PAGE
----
My friend, Pam, and I decided to have a girls' day out today, taking the New Mexico Railrunner to Santa Fe and back. It was a first time for both of us. The Railrunner is the commuter train that runs the central NM corridor, between Belen and Santa Fe. The train began service three years ago, but only extended its service to Santa Fe this past December. Since then it has become very popular for commuters who work in Santa Fe, but live in Albuquerque. It is a peaceful, pleasant hour-and-a-half ride between these two cities. We boarded at the historic Alvarado Transportation Center (picture above), which is the terminal for Amtrak, Railrunner, and long-distance buses. I think it's a beautiful building.
We knew better than to take the early morning train, when all the commuters would be on their way to work, so waited until 10:37 a.m., when another train departed the Albuquerque station, going north.
The cars are double-decker, so they really do hold a lot of people. Going up, the train was not very full at all. We shared the lower level of our car with only four other people. Here's a picture of the interior. That's Pam peeking over the back of her chair at me. On our return trip the train carried many more people, but we were still not crowded. Pam and I sat in facing seats, and neither of us had anyone sit beside us. I got a kick out of the signal that sounds each time the train doors are about to close -- "Beep-beep!" The Roadrunner!
I was a little disappointed because we were asked not to take pictures for a great part of the trip. We were going through Pueblo land, and taking pictures on most pueblos has been prohibited for decades. But here are a couple shots taken from my window, once we were off pueblo land.
The Santa Fe station is a little, old building, and is closed Monday through Wednesday, so we couldn't go inside. There's really no need to, anyway, because tickets are sold on-board the train. There are shuttle vans that take train passengers to the Santa Fe Plaza for no charge, and they are very efficient at getting people back and forth. We were at the plaza within ten minutes or so of arriving at the Santa Fe station. It was a beautiful, warm, sunny day in Santa Fe, and, as usual, the plaza was festive.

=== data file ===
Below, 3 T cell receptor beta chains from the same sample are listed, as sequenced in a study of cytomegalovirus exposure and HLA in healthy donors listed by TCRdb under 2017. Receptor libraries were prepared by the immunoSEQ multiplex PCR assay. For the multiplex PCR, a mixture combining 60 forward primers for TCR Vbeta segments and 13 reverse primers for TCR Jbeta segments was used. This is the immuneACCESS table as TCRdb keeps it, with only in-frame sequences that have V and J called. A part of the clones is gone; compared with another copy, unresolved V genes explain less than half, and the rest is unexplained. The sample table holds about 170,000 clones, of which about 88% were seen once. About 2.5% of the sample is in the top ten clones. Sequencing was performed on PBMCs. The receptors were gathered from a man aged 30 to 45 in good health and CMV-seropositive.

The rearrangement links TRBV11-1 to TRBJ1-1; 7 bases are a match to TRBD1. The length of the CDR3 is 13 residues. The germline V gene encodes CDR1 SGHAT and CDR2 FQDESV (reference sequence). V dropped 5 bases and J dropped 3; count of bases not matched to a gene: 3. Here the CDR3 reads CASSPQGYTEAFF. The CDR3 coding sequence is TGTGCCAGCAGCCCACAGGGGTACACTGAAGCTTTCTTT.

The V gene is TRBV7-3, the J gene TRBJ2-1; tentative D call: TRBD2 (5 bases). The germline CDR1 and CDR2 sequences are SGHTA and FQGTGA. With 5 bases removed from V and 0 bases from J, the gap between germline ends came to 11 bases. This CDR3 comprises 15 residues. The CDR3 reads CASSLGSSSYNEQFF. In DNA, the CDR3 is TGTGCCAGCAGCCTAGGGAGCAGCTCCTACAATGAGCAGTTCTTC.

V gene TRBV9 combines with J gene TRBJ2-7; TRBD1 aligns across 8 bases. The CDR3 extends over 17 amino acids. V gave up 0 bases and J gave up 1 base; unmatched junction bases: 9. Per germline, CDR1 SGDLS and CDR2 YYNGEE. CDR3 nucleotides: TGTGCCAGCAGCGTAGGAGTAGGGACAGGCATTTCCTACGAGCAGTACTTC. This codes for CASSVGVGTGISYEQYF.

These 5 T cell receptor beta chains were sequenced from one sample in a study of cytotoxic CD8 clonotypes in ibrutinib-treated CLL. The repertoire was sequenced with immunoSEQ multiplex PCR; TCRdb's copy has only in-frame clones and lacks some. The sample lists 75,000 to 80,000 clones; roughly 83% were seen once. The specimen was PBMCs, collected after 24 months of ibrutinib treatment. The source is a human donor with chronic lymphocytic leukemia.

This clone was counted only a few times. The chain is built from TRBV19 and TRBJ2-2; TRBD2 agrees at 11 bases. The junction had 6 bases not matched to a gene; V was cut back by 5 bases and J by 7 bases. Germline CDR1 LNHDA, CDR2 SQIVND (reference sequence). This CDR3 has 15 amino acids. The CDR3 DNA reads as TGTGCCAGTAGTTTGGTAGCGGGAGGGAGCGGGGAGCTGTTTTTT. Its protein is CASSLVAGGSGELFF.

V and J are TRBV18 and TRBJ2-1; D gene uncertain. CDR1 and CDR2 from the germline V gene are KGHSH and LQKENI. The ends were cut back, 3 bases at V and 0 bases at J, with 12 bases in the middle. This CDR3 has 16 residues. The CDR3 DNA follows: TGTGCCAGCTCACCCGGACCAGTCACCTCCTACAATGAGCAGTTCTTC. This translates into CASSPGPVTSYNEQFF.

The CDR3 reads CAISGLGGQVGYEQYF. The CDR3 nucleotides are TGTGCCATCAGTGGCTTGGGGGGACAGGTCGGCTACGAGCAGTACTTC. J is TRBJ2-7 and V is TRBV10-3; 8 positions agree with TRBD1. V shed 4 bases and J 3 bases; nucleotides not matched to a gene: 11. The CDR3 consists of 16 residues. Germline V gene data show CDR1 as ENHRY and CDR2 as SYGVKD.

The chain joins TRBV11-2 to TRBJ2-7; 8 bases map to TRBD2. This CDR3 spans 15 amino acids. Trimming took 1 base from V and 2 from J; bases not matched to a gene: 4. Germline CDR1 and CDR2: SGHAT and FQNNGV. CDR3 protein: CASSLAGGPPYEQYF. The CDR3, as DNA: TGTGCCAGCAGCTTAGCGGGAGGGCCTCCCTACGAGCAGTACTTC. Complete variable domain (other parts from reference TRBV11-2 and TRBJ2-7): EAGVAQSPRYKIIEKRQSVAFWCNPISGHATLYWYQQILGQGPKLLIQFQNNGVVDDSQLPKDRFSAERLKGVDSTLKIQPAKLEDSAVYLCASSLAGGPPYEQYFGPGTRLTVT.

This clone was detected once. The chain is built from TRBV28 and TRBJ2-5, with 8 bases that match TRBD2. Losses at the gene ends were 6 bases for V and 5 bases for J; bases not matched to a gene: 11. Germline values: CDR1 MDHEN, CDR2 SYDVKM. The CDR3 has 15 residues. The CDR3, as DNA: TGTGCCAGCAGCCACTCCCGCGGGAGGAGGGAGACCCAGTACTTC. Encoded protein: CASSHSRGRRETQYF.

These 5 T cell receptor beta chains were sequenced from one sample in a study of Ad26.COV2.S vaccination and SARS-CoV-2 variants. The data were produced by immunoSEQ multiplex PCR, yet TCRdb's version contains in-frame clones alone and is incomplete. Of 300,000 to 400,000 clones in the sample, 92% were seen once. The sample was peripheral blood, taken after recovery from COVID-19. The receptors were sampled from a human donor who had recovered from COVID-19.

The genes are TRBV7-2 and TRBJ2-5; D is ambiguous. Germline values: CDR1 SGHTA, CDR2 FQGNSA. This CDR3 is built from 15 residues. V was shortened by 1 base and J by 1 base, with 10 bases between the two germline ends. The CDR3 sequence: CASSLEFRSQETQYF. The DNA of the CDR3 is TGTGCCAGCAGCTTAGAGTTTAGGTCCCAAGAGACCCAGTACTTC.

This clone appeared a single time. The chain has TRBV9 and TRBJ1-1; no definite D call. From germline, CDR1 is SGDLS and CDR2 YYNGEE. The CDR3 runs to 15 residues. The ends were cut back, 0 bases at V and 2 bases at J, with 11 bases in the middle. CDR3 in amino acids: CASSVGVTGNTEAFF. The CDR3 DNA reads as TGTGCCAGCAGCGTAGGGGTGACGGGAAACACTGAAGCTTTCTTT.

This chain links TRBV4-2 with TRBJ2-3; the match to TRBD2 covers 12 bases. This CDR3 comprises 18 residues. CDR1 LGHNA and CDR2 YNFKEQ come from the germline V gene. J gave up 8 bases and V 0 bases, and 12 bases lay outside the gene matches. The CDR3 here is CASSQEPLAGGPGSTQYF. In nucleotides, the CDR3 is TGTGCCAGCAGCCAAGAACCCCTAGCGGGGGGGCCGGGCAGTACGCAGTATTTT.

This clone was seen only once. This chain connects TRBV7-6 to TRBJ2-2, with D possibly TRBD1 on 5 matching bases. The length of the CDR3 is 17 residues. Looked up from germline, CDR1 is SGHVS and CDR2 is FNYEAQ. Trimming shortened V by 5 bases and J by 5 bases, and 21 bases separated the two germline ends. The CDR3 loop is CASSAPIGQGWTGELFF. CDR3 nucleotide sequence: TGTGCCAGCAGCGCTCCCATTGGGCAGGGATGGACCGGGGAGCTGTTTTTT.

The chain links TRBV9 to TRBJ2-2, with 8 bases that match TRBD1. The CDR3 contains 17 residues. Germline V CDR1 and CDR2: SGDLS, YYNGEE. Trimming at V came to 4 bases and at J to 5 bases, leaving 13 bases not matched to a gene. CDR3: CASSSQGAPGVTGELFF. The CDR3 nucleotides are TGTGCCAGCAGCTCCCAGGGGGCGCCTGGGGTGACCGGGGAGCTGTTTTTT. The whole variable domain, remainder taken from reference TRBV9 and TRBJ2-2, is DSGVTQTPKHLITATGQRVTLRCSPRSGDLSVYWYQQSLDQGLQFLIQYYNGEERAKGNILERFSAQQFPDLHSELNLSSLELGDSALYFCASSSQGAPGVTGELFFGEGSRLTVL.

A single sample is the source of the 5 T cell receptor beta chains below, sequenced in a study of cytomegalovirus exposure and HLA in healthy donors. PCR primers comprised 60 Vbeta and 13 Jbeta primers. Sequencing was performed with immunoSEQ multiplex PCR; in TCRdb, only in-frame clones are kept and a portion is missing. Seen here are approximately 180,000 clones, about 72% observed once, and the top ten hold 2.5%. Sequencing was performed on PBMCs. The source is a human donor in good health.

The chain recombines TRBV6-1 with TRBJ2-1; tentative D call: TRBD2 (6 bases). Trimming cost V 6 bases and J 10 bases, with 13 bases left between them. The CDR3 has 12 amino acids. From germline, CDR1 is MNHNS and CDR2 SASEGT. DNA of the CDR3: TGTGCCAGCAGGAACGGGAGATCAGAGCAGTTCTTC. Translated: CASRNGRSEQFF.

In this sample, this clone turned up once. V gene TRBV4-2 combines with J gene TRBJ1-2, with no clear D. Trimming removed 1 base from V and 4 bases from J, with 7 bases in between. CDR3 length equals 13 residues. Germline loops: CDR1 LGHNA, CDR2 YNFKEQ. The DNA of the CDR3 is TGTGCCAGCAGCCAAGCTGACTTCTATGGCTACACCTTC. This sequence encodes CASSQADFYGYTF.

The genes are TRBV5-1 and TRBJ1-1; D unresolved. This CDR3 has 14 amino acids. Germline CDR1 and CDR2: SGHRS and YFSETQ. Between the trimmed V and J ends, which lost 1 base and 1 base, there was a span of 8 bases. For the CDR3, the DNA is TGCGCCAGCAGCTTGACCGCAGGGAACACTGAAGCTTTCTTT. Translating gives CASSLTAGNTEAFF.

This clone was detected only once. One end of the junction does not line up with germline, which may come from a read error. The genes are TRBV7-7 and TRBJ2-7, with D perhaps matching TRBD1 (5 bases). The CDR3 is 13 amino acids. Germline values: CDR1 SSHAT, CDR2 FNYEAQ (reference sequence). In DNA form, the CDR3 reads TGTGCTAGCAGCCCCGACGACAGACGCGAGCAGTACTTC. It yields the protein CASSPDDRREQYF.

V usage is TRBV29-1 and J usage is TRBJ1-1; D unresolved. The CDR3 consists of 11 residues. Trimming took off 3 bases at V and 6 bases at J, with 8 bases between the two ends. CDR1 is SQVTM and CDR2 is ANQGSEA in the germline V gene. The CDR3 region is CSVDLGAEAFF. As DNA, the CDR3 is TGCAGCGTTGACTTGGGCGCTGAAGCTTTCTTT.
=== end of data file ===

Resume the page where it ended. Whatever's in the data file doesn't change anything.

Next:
I love the architecture of Santa Fe.
The pictures below are of the Palace of the Governors. This building was built in the early 17th century, and served as Spain's seat of government for what is now the American Southwest. It is an adobe structure located directly across the street from the Plaza, and the state's history museum is now housed inside. Outside, on the covered sidewalk, Native American artists display and sell their wares. I always enjoy working my way down the sidewalk and stopping to talk with some of the artists. Today, I especially enjoyed talking with a Navajo lady, from whom I ended up purchasing a necklace (pictures three and four below).
Our return trip on the Railrunner was as pleasant as the morning's trip. We were both tuckered out when we got back to Albuquerque, but very glad to have gone. I noticed, on the schedule, that it would be possible to take an evening train up to Santa Fe, have dinner, stroll the plaza a little, and be back home, in Albuquerque, by 9:00 or so. I think Dan and I should make plans for that.
By the way, a day pass on the train costs $8.00/person, which, ironically, is also what I paid to park my car in the garage across from the station.